An international team of astrophysicists has for the first time witnessed a black hole swallowing a star and ejecting a flare of matter moving at nearly the speed of light.
The finding, reported in the journal Science, tracks the star — about the size of our sun — as it shifts from its customary path, slips into the gravitational pull of a supermassive black hole and is sucked in, said Sjoert van Velzen, a Hubble fellow at Johns Hopkins University.
Jet escapes from near the event horizon
“These events are extremely rare,” van Velzen said. “It’s the first time we see everything from the stellar destruction followed by the launch of a conical outflow, also called a jet, and we watched it unfold over several months.”
The astrophysicists had predicted that when a black hole is force-fed a large amount of gas, in this case a whole star, a fast-moving jet of plasma — elementary particles in a magnetic field — can escape from near the black hole rim, or “event horizon.” This study suggests this prediction was correct, the scientists said.
“Previous efforts to find evidence for these jets, including my own, were late to the game,” said van Velzen, who led the analysis and coordinated the efforts of 13 other scientists in the United States, the Netherlands, Great Britain and Australia.
Supermassive black holes, the largest of black holes, are believed to exist at the center of most massive galaxies. This particular one lies at the lighter end of the supermassive black hole spectrum, at only about a million times the mass of our sun, but still packing the force to gobble a star.
Witnessing a star destruction
The first observation of the star being destroyed was made by a team at The Ohio State University, using an optical telescope in Hawaii. That team announced its discovery on Twitter in early December 2014.
After reading about the event, van Velzen contacted an astrophysics team led by Rob Fender at the University of Oxford in Great Britain. That group used radio telescopes to follow up as fast as possible. They were just in time to catch the action.
By the time it was done, the international team had data from satellites and ground-based telescopes that gathered X-ray, radio and optical signals, providing a stunning “multi-wavelength” portrait of this event.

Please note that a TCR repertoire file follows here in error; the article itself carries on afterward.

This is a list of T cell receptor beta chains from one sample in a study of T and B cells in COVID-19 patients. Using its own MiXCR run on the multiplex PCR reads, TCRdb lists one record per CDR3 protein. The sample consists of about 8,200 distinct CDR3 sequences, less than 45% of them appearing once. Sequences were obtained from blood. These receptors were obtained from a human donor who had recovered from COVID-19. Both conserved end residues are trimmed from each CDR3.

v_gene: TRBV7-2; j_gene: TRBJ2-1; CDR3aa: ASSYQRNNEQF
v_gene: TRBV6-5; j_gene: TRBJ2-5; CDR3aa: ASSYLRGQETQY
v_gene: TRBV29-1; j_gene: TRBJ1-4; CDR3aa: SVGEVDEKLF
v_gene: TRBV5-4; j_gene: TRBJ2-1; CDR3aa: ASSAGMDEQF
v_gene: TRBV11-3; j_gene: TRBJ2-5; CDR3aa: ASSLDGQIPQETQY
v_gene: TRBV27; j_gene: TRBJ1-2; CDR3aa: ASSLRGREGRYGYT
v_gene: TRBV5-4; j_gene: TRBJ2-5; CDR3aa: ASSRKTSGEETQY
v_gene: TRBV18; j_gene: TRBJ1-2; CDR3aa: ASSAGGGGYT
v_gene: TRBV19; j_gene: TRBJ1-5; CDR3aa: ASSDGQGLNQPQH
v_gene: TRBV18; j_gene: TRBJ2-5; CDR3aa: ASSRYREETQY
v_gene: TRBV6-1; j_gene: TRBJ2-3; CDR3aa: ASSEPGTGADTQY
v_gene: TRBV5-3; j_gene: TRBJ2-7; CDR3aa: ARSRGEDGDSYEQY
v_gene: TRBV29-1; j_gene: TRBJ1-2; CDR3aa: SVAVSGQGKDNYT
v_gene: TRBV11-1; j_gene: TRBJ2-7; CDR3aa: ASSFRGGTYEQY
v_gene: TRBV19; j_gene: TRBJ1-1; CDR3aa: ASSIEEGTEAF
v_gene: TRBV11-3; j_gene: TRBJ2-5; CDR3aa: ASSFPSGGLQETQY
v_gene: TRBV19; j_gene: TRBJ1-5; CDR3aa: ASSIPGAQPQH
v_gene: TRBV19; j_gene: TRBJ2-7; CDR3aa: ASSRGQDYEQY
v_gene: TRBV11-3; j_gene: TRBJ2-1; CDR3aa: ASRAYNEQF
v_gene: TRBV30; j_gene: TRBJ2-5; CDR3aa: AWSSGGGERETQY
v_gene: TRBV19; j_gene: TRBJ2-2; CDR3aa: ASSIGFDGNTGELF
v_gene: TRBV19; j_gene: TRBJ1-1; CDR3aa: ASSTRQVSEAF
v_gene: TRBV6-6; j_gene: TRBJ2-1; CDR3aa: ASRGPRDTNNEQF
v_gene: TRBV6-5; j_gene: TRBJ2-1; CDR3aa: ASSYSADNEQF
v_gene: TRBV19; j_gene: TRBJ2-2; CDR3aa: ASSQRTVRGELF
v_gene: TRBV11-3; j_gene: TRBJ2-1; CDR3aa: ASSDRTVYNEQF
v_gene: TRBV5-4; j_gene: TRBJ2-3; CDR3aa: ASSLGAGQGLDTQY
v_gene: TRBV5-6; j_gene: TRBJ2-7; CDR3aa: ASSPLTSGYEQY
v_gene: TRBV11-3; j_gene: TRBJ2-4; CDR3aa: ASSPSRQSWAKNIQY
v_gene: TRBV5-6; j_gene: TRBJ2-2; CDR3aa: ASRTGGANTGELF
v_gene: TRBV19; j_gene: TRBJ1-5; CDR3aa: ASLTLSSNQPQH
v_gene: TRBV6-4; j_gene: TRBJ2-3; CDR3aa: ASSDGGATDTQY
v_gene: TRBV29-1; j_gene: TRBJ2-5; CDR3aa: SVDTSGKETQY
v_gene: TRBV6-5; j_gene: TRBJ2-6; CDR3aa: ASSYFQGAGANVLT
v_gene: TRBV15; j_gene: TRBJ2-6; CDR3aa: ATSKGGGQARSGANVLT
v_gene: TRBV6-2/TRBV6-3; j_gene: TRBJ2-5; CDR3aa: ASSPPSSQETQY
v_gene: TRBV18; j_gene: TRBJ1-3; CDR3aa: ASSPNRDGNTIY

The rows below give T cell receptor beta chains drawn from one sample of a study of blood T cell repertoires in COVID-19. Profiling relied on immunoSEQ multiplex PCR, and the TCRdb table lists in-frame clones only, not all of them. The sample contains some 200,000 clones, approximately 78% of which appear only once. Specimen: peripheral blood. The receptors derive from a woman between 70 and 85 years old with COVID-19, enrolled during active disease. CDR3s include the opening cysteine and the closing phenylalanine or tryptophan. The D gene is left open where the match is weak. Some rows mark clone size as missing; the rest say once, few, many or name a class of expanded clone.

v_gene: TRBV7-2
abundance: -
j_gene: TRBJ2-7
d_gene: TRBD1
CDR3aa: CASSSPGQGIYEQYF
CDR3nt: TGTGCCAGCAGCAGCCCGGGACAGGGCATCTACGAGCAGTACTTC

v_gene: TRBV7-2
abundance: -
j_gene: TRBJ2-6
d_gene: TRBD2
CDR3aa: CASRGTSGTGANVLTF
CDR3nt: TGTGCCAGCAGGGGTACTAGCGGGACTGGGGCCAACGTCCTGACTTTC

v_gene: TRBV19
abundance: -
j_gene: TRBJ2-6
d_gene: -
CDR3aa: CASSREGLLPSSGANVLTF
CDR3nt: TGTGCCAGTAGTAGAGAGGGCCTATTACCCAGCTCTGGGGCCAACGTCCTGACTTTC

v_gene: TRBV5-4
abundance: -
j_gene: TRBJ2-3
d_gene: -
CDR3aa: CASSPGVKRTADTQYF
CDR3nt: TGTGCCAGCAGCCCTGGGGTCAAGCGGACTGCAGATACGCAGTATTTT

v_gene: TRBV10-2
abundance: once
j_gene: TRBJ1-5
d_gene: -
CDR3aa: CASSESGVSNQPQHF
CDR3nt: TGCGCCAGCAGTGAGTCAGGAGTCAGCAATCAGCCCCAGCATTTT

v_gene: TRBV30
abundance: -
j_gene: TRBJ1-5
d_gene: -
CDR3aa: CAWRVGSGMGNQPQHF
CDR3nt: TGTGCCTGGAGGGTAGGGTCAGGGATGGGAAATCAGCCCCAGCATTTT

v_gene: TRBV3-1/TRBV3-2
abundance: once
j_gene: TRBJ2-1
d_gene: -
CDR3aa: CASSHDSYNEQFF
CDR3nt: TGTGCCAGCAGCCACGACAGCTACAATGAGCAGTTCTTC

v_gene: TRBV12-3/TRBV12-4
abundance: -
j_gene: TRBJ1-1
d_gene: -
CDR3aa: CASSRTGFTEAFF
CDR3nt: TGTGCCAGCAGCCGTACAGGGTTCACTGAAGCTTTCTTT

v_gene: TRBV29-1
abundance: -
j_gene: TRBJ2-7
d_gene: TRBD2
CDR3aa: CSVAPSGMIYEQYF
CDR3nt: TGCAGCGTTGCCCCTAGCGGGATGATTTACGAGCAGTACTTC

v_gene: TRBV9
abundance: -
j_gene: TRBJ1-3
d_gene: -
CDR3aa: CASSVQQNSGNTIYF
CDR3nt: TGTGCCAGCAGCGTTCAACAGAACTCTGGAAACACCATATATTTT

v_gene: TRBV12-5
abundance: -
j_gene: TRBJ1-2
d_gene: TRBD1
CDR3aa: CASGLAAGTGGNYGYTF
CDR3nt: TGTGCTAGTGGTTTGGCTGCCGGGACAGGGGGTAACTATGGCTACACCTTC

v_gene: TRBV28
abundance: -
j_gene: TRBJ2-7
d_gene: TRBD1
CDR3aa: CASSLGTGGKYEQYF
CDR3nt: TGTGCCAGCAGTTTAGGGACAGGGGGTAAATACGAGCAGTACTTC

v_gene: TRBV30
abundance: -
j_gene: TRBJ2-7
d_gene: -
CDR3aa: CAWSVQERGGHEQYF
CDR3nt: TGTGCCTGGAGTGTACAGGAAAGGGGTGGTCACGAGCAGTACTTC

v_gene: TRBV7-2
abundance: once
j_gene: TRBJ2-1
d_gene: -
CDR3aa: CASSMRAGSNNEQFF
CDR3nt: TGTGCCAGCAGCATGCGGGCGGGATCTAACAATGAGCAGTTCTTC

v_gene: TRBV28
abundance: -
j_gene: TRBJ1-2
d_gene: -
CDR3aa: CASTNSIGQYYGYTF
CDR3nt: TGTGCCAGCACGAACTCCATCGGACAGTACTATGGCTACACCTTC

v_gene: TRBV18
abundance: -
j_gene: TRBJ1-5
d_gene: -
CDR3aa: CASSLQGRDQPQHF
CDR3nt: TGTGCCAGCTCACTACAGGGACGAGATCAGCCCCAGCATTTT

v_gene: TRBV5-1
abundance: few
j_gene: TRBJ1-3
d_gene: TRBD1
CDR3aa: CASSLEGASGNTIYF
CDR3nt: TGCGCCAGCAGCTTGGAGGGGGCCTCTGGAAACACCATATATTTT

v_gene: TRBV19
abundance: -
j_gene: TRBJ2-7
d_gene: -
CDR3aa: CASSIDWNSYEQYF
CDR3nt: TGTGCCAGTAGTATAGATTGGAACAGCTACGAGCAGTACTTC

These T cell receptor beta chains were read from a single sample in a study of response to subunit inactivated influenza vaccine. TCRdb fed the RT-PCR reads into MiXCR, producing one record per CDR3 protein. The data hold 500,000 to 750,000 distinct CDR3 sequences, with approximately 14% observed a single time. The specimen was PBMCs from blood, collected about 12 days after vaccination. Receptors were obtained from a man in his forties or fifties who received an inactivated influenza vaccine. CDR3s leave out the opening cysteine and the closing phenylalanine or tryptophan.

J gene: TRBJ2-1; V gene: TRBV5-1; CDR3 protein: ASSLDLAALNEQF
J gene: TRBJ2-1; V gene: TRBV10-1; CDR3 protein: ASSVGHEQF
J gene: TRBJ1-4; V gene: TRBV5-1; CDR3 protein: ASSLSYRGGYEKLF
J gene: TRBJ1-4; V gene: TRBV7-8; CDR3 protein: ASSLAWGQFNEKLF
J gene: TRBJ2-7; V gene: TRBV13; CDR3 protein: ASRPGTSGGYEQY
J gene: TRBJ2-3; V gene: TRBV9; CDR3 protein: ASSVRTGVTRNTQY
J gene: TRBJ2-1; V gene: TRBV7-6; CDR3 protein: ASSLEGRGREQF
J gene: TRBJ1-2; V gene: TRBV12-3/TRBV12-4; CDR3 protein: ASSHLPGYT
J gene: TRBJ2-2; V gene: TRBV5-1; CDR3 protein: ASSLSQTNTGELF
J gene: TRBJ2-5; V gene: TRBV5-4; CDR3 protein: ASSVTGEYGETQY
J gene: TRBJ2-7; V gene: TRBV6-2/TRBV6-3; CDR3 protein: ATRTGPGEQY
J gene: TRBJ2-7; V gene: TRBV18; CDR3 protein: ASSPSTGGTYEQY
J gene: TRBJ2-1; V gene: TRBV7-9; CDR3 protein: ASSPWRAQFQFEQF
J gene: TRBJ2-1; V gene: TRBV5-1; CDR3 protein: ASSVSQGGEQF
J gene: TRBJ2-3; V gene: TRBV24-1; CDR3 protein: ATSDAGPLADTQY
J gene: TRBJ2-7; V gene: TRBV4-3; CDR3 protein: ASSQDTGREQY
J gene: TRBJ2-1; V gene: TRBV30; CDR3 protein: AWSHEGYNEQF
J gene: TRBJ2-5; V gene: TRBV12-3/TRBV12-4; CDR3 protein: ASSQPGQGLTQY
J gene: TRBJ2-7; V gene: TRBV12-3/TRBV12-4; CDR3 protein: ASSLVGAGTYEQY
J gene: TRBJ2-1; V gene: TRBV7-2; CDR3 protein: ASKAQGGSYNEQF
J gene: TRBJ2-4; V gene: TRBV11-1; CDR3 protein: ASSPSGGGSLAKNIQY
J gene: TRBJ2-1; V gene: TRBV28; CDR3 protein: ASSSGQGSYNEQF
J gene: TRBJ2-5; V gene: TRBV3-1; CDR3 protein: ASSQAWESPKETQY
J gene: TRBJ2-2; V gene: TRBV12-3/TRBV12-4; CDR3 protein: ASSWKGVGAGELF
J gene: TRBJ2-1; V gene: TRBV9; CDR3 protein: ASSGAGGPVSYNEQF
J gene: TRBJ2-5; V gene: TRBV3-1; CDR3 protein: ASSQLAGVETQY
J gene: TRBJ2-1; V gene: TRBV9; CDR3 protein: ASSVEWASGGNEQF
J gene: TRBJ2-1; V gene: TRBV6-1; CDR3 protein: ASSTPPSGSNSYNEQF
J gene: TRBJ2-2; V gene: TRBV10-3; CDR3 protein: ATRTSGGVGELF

It helped that the galaxy in question is closer to Earth than those studied previously in hopes of tracking a jet emerging after the destruction of a star. This galaxy is about 300 million light years away, while the others were at least three times farther away. One light year is 5.88 trillion miles.
The first step for the international team was to rule out the possibility that the light was from a pre-existing expansive swirling mass called an “accretion disk” that forms when a black hole is sucking in matter from space. That helped to confirm that the sudden increase of light from the galaxy was due to a newly trapped star.
“The destruction of a star by a black hole is beautifully complicated, and far from understood,” van Velzen said. “From our observations, we learn the streams of stellar debris can organize and make a jet rather quickly, which is valuable input for constructing a complete theory of these events.”
Abstract of A radio jet from the optical and X-ray bright stellar tidal disruption flare ASASSN-14li
The tidal disruption of a star by a supermassive black hole leads to a short-lived thermal flare. Despite extensive searches, radio follow-up observations of known thermal stellar tidal disruption flares (TDFs) have not yet produced a conclusive detection. We present a detection of variable radio emission from a thermal TDF, which we interpret as originating from a newly-launched jet. The multi-wavelength properties of the source present a natural analogy with accretion state changes of stellar mass black holes, suggesting all TDFs could be accompanied by a jet. In the rest frame of the TDF, our radio observations are an order of magnitude more sensitive than nearly all previous upper limits, explaining how these jets, if common, could thus far have escaped detection.